But here’s what’s “coolamundo” about Dick’s. While it’s unquestionably a 1950s joint with food that harkens back to pre-Kennedy times, its menu items are flat-out present-day diverse. Ostrich burgers, veal burgers, bison burgers and yes kangaroo burgers have a starring role along with the usual diner fare. While I wasn’t in the mood for a gamey culinary adventure, I now know where to go when I have a hankering for something a little more exotic.

While it was “neat-o” to visit the bygone days when they “rocked around the clock,” I was happy to time-travel back to 2012 when Dick’s ranked #4 in the Ottawa Citizen poll for Ottawa’s Best Burger 2012. But hear me out. I’ve been to the supposed top three haunts, and I can tell you from the bottom of my heart and the top of my palate, Dick’s is #1. But don’t just take my word for it, try it out for yourself. “Be there or be square!”

Dick’s Drive-In & Dairy-Dip is located at 1485 Merivale Road, near Clyde Ave.

Dick's Drive-in & Dairy Dip on Urbanspoon

JC100 Tribute: Visiting Julia’s House

This post is part of a weekly series celebrating the extraordinary legacy of Julia Child leading up to what would have been her 100th birthday on August 15, 2012.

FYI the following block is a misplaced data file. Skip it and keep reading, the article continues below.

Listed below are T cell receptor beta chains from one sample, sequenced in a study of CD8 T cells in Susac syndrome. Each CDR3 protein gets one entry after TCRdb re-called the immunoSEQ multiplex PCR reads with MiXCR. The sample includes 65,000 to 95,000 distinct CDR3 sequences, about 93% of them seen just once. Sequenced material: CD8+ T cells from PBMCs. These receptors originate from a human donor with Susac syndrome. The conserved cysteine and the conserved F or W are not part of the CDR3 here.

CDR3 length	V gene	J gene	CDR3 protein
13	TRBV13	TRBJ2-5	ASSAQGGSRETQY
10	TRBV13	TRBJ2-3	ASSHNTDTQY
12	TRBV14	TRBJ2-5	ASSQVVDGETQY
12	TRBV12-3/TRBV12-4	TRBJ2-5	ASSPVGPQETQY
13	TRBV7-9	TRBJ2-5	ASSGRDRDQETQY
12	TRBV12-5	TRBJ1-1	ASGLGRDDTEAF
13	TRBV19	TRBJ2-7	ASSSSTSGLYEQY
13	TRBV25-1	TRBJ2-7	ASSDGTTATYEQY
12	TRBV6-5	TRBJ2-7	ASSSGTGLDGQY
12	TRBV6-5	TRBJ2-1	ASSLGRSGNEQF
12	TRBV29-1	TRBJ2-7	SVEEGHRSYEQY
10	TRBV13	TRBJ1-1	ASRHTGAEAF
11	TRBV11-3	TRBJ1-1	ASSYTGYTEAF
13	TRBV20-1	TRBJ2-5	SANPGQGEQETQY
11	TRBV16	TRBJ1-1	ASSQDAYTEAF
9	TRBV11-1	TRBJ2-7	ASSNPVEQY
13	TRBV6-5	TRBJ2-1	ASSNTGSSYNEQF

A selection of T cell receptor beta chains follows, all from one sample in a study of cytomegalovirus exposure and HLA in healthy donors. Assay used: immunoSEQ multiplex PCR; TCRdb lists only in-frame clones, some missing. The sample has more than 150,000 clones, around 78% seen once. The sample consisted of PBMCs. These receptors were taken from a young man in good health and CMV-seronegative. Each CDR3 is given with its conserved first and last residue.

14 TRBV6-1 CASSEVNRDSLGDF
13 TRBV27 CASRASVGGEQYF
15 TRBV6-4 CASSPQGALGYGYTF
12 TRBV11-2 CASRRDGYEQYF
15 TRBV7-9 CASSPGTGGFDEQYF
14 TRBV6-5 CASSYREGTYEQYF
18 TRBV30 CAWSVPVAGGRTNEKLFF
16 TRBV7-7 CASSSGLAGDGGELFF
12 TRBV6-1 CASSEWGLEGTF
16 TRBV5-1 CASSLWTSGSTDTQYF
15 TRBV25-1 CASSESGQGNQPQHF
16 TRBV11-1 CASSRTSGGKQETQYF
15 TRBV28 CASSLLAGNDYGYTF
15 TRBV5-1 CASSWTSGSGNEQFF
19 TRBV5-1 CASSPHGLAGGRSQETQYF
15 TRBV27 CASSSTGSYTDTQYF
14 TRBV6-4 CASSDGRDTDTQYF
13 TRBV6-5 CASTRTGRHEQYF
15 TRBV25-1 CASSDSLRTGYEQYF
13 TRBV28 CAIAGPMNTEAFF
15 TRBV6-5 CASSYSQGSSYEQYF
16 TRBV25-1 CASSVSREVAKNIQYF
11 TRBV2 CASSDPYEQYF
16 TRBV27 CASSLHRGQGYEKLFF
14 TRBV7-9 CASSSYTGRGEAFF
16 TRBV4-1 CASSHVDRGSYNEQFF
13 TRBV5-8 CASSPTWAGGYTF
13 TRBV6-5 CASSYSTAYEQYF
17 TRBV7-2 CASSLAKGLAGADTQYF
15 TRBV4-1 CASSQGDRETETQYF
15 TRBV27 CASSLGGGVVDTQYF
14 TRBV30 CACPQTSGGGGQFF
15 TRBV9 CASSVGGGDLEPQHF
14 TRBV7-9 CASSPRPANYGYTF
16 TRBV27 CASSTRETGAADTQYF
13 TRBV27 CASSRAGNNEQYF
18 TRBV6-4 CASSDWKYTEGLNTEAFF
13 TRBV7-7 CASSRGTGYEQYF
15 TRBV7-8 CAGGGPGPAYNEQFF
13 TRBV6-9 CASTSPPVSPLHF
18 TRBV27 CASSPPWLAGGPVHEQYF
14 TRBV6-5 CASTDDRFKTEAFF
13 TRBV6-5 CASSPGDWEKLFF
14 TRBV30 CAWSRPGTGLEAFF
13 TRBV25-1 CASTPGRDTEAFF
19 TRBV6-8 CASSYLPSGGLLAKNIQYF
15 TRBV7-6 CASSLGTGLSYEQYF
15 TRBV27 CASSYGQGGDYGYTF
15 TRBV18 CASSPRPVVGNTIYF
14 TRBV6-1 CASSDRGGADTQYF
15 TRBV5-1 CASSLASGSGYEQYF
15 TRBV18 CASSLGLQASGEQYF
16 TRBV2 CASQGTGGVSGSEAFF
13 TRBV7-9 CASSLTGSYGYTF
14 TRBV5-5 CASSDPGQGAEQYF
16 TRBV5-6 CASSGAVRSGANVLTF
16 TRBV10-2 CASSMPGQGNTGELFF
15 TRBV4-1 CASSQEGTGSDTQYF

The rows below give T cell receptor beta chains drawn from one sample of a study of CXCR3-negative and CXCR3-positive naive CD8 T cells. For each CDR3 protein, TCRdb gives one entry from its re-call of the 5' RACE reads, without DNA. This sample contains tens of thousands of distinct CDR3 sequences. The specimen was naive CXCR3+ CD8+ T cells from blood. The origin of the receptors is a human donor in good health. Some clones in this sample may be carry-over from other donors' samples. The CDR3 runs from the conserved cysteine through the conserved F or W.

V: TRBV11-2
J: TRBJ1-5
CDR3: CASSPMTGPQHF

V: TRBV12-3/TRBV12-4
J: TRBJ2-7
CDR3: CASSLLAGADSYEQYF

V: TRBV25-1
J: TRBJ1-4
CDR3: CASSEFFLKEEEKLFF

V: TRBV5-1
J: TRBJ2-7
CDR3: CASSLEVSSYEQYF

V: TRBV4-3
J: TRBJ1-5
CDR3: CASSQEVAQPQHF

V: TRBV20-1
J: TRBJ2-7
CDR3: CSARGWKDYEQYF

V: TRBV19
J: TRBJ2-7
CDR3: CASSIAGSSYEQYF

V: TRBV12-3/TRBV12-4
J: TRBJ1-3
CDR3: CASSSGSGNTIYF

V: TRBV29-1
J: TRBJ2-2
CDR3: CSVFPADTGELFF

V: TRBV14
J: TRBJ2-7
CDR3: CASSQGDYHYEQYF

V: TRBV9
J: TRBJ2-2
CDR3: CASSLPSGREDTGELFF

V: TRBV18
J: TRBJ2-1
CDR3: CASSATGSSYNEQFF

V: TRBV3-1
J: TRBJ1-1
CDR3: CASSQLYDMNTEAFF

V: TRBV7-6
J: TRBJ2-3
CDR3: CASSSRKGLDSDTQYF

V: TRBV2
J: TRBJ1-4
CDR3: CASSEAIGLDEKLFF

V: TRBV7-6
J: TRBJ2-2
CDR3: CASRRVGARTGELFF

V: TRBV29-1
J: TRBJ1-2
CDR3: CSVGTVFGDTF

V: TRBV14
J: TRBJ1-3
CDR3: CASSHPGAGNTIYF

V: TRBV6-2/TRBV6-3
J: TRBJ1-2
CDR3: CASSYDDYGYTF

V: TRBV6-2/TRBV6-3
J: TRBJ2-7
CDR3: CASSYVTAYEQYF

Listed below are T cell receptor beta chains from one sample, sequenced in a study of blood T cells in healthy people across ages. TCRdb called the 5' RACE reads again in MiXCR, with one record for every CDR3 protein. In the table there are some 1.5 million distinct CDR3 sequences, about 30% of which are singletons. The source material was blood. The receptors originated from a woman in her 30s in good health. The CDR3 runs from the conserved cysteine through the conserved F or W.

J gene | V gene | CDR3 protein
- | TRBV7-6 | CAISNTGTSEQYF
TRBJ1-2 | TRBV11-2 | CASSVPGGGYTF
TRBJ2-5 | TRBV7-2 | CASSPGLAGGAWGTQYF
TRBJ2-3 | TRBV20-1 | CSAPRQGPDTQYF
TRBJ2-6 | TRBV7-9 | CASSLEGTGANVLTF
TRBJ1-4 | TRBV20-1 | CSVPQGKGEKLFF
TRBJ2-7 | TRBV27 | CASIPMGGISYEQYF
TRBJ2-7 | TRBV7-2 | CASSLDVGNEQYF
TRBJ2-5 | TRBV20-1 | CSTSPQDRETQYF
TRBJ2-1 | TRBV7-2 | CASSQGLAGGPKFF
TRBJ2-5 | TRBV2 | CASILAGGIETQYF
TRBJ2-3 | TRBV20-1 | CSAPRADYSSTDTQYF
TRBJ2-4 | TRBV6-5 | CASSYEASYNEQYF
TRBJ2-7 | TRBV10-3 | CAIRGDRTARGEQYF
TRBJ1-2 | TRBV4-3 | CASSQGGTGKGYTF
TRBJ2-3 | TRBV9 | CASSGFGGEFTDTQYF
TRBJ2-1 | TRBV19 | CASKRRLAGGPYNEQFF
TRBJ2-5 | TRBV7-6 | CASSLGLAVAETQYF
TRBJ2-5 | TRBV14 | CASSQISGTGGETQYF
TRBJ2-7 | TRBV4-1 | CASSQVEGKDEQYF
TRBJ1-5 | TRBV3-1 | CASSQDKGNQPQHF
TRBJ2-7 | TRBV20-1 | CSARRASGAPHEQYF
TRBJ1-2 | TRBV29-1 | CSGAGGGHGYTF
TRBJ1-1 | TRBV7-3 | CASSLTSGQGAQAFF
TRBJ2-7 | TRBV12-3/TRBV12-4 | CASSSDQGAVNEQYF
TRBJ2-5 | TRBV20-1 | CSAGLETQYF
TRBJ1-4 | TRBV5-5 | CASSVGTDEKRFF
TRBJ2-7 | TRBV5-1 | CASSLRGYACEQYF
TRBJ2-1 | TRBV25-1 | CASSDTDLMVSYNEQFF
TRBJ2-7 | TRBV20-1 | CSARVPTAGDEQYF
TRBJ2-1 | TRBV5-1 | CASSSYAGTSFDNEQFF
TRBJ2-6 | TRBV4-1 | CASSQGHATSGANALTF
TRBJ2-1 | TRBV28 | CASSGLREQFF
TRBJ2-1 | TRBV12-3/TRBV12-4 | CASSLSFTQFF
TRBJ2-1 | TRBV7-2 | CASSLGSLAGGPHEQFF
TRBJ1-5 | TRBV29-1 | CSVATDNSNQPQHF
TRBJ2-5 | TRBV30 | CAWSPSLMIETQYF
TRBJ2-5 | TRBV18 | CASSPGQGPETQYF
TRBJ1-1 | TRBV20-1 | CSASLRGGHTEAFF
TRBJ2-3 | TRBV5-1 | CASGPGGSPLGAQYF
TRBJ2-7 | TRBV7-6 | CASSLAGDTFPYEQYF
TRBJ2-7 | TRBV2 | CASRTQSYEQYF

When I visit Boston I stay in Cambridge, about a ten-minute walk from where Julia Child used to live. I’ve visited her house a few times. That is, I’ve seen where she used to live. Since Julia’s house is a private residence, I didn’t dare knock on the door and ask for a tour. Though I was tempted.


Julia and her husband Paul moved into 103 Irving Street in 1961. The 6,000 square foot home had 5 bedrooms and 4-1/2 baths. The neighbourhood is lined with turn-of-the-century houses and is just blocks from Harvard Square. According to Elizabeth Bolton of Centers & Squares, this neck of the woods is long popular; with Harvard professorsamong them, economist John Kenneth Galbraith, who lived one block over on Francis Avenue, Cambridge’s “Professor’s Row.” The house is directly across the street from the birthplace of poet e.e. cummings and is two houses down from the home of 19th-century philosopher and psychologist William James.

103 Irving Street in 2010

Julia described the kitchen as “the most loved and most used room in the house.” That kitchen was the set for her cooking shows for several years, until she retired to California for the last few years of her life and the house was sold.